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A Villa of Their Own

When a dozen friends plan a trip to the South of France, sharing a 17th century house is the cheapest option

April 12, 1998|BEVERLY BEYETTE | TIMES STAFF WRITER; Beyette writes for The Times' Life & Style section

MEYNES, France — Can five couples find happiness sharing a villa for a week in a small village in Provence? Mais oui!

When friends and acquaintances were told of our plan to do just that, the universal reaction was, "Are you crazy?" They then reminded us that you never really know people until you travel with them--and then it's too late.

Undeterred, we plunged ahead. Did our grand adventure turn out to be all we'd hoped? Absolutely. Were we all still speaking by week's end? We were, in fact, a well functioning family. There were no cross words, no quibbling (publicly, at least) about who had the better accommodations, no hurt feelings when one or more couples opted out of some planned excursion to spend time alone or go elsewhere.

We had started our odyssey as six couples, but an accident in Barcelona en route forced one couple to return home to get medical attention. Old friends all--save for two spouses who have been embraced by the group--we include journalists, a historian, an FBI agent and an attorney. Recently, we had started a tradition, gathering each year in Seattle for a long Fourth of July break. And some of us had traveled abroad in pairs. But we were well aware that is quite different from being under the same roof 24 hours a day.

Finding the villa of our dreams wasn't easy. For weeks, we pored over catalogs solicited from agencies from Massachusetts to Oregon, answered ads in newspapers and magazines including the New Yorker and San Francisco magazine, scoured the Internet and compared notes by telephone. After all this searching, two of us, working with different agents, zeroed in on the same property about the same time. Our fellow travelers decided to rely largely on faith and friendship.

To make it work, we wanted each couple to have as much privacy as possible. Our ideal villa would have six bedrooms and six baths. (OK, ugly Americans). This quickly eliminated 90% of available properties. There were dozens of lovely looking places with pools, stately salons, baronial dining rooms and accommodations for 12, but with only half enough baths.

Having heard horror stories about villa rentals--swimming pools blanketed in algae, chicken feathers coming out of a water tap and places perched only feet above the roar of the Autoroute du Soleil--we were wary. Ultimately, our quest led us to Ashland, Ore., to At Home in France. A name plucked from a magazine ad, it's an agency that handles only French properties and, we were assured, scouts their villas before recommending them. The amiable agent, Allyn Kaufmann, seemed to be on our wavelength. Where other agents had tried to reel us in by assuring us that we had no chance of finding 6BR/6BA, Kaufmann said it would be difficult but not impossible.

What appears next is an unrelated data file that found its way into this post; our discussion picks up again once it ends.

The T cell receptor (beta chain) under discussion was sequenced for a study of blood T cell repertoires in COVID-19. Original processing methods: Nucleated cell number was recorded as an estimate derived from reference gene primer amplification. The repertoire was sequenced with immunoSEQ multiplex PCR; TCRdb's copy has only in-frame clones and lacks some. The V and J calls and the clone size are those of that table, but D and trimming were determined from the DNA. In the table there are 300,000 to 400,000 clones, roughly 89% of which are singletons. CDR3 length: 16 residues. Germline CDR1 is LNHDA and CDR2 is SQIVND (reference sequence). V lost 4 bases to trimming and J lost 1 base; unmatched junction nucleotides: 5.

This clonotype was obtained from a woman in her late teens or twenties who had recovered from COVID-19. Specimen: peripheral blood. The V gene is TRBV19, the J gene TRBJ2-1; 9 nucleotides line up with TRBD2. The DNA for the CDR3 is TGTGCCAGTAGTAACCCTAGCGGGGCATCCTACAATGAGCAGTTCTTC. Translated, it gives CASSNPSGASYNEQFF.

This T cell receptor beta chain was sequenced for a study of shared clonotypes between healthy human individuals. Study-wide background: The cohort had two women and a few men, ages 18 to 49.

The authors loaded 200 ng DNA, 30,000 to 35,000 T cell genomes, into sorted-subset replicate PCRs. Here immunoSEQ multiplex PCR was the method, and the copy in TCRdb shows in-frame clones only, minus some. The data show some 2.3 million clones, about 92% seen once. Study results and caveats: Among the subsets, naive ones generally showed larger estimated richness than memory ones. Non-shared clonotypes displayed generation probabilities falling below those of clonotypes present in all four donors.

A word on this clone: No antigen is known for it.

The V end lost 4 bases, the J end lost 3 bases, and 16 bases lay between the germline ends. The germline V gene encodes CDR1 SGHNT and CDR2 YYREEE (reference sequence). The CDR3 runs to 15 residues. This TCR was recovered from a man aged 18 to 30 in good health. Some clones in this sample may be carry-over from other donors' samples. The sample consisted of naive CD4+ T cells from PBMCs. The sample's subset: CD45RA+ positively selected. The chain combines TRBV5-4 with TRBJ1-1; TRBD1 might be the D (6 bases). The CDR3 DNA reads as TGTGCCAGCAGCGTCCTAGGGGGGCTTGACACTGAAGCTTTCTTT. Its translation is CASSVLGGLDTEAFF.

Then one day she called with good news. Though she hadn't seen the property, she had learned of a listing for Domaine Amen, an ancient former convent in the village of Meynes. A colleague had told her it was A-1--and previous renters had made a glowing report. It sounded almost perfect: five bedrooms and a convertible den, four baths and a powder room in the main house, with another bath just outside by the pool; two bedrooms and bath in a guest house only steps away.

The owner, she told us, was a renowned French artist who, with his companion, lives on site. Ordinarily, we would have asked for references from previous tenants, but it was getting to be crunch time. The large properties tend to be booked months ahead. So, we scrutinized the photographs and the drawing of the floor plan and agreed: This was it.

Booking through At Home in France, the rental was $4,200 a week, plus a refundable $1,000 security deposit--to be paid on our return--and utilities and telephone, which came to about $150. The couple who couldn't come paid their share out of pocket as, unlike some of us, they hadn't opted for trip cancellation insurance. Most agents recommend it and will refer you to the Automobile Club, American Express or a travel agent handling such insurance. Because rental agencies have contracts with the property owners, monies are generally nonrefundable in case of a last-minute problem--unless the property can be re-rented.

Split six ways, Domaine Amen came out to about $700 a couple for the week. Where in France can you rent a luxury hotel room for that? And hotel rooms don't come with garden, cherry orchard, vast public rooms and Charles-Louis La Salle, our genial host, descended, he told us, from a Gen. La Salle who fought with Napoleon.

(Currently, the guest house is not available; the villa, now expanded to sleep 14, rents from $3,580 to $7,585 a week, depending upon the season.)


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